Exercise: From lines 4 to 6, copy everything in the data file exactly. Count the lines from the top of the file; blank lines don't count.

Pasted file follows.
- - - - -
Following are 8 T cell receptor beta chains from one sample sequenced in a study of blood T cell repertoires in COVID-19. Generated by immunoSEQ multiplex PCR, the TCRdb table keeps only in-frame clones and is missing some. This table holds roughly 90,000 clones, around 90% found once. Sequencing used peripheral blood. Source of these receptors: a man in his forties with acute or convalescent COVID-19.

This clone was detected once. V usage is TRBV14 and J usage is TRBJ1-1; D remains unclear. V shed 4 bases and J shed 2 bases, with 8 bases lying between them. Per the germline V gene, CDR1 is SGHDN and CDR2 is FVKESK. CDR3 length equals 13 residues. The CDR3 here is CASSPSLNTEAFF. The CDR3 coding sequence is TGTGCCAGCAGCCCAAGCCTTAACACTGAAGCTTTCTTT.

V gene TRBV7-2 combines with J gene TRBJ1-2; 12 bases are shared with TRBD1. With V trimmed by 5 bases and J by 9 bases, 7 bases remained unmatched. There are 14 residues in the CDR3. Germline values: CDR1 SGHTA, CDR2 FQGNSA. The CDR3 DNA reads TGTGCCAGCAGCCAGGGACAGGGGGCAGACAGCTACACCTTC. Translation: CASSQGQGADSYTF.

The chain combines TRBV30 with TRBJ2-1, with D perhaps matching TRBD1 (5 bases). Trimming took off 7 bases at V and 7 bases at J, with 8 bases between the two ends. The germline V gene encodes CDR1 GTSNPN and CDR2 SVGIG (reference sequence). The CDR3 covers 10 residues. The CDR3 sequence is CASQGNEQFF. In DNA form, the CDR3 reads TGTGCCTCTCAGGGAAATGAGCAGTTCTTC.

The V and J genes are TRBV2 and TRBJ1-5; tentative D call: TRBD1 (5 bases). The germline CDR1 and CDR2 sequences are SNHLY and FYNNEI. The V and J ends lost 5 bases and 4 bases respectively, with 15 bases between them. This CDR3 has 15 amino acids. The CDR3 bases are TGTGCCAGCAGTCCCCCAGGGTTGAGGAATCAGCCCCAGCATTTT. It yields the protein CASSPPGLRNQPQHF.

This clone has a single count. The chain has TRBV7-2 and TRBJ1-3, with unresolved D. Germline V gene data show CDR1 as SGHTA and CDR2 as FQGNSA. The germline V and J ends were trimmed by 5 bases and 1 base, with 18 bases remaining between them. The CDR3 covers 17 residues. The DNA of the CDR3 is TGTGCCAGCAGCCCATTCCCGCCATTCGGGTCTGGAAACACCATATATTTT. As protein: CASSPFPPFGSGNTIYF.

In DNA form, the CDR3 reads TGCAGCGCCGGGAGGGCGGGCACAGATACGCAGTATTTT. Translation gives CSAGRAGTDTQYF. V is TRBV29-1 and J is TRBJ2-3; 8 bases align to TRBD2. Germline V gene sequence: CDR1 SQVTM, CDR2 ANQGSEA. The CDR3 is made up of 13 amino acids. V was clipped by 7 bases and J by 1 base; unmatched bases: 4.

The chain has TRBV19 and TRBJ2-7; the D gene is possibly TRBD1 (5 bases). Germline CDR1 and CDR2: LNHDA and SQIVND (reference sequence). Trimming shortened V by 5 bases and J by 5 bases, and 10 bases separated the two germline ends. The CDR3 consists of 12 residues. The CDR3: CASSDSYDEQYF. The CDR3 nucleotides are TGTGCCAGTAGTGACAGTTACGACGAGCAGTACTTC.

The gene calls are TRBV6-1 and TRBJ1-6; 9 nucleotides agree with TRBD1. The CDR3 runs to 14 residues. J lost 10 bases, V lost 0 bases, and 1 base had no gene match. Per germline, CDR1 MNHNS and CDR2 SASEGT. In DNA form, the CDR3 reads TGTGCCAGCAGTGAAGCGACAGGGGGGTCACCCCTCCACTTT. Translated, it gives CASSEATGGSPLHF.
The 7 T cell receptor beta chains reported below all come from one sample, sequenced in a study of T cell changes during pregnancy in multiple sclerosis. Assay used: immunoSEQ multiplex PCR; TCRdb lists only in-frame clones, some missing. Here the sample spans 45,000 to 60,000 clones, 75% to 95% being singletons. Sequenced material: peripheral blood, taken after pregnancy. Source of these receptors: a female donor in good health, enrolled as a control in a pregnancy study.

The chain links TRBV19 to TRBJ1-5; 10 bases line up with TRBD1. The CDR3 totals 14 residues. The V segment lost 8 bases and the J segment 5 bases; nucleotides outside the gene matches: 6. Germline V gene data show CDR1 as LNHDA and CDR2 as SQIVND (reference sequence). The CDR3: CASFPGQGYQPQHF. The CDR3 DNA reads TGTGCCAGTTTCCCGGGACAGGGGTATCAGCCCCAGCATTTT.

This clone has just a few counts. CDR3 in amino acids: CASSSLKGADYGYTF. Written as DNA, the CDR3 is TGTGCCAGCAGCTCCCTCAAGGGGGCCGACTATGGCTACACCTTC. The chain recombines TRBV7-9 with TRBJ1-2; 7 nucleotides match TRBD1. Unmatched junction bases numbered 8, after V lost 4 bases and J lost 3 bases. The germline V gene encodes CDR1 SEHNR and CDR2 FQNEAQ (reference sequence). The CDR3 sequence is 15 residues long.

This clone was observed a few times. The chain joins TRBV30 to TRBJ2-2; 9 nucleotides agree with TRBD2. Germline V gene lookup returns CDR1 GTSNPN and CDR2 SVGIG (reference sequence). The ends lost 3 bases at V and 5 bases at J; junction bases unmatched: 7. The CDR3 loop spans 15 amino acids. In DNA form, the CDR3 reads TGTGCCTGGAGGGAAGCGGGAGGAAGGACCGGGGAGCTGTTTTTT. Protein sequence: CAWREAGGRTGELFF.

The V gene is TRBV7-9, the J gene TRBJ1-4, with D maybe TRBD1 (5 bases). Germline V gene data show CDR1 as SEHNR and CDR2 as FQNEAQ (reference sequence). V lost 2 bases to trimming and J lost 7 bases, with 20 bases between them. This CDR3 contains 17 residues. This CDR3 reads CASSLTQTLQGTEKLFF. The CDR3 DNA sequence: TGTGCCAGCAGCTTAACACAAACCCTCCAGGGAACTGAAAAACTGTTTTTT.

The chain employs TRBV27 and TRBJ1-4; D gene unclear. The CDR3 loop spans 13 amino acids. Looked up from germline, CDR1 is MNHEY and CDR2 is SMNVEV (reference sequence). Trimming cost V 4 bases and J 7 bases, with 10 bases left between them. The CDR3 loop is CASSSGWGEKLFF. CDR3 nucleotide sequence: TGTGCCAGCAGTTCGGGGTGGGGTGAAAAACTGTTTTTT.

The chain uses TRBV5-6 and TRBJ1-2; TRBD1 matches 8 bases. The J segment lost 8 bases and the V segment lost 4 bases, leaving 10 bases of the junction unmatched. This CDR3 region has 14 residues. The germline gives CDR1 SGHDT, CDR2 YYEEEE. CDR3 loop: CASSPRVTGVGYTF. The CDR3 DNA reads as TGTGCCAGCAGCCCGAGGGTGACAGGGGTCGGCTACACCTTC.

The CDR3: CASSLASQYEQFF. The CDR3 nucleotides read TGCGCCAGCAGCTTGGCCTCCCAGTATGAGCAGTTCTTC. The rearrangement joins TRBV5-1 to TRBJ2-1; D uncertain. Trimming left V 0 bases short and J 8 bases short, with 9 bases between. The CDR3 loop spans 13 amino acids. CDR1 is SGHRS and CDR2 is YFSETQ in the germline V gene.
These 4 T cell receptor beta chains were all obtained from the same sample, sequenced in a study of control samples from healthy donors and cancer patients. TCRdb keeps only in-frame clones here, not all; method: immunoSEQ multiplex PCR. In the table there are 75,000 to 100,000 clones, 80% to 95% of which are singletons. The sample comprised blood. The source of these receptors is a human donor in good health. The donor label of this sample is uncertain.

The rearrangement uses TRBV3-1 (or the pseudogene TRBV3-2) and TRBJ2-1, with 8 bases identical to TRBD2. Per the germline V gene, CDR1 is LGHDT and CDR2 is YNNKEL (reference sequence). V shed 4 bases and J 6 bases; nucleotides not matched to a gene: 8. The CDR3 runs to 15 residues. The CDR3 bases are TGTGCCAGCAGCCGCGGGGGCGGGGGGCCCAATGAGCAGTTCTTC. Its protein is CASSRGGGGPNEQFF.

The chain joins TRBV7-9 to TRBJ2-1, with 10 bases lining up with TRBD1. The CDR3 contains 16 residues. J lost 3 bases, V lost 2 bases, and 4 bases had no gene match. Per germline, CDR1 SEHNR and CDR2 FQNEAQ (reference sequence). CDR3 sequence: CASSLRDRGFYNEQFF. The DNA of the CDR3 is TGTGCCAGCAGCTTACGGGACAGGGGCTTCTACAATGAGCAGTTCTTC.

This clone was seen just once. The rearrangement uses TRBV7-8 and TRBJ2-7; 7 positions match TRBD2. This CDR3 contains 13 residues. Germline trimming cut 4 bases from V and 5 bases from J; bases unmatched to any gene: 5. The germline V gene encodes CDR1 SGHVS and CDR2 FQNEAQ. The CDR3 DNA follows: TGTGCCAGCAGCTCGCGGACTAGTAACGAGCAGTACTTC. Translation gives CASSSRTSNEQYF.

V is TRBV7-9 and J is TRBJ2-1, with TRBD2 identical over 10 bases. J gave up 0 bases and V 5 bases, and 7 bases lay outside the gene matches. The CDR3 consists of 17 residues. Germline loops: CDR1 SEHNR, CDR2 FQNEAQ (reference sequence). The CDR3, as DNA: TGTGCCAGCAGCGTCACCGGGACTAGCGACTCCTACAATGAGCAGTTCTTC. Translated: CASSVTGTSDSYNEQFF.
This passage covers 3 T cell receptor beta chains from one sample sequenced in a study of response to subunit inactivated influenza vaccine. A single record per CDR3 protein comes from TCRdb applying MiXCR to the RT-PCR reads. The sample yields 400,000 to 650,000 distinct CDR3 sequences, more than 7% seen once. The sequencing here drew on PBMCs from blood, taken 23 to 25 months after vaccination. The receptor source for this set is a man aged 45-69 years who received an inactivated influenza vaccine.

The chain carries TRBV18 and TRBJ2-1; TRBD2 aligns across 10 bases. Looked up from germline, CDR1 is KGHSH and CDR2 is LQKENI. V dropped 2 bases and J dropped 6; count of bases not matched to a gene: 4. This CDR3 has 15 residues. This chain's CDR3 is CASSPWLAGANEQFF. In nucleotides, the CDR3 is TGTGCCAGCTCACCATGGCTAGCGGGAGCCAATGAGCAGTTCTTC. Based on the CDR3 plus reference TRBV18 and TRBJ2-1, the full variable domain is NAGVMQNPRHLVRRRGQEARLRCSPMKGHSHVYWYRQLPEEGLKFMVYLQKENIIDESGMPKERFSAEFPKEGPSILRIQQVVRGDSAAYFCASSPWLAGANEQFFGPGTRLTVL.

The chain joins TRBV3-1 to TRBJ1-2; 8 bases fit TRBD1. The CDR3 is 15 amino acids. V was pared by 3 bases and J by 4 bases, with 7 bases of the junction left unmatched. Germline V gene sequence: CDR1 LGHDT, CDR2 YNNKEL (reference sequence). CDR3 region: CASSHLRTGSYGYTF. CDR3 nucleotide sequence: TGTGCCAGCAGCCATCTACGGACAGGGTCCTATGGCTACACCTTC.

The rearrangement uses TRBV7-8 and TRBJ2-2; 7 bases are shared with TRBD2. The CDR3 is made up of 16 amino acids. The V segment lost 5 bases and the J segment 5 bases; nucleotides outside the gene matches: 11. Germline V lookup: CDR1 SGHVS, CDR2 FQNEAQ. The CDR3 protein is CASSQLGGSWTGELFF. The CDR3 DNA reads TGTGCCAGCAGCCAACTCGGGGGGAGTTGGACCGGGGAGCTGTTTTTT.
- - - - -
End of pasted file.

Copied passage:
The chain combines TRBV30 with TRBJ2-1, with D perhaps matching TRBD1 (5 bases). Trimming took off 7 bases at V and 7 bases at J, with 8 bases between the two ends. The germline V gene encodes CDR1 GTSNPN and CDR2 SVGIG (reference sequence). The CDR3 covers 10 residues. The CDR3 sequence is CASQGNEQFF. In DNA form, the CDR3 reads TGTGCCTCTCAGGGAAATGAGCAGTTCTTC.

The V and J genes are TRBV2 and TRBJ1-5; tentative D call: TRBD1 (5 bases). The germline CDR1 and CDR2 sequences are SNHLY and FYNNEI. The V and J ends lost 5 bases and 4 bases respectively, with 15 bases between them. This CDR3 has 15 amino acids. The CDR3 bases are TGTGCCAGCAGTCCCCCAGGGTTGAGGAATCAGCCCCAGCATTTT. It yields the protein CASSPPGLRNQPQHF.

This clone has a single count. The chain has TRBV7-2 and TRBJ1-3, with unresolved D. Germline V gene data show CDR1 as SGHTA and CDR2 as FQGNSA. The germline V and J ends were trimmed by 5 bases and 1 base, with 18 bases remaining between them. The CDR3 covers 17 residues. The DNA of the CDR3 is TGTGCCAGCAGCCCATTCCCGCCATTCGGGTCTGGAAACACCATATATTTT. As protein: CASSPFPPFGSGNTIYF.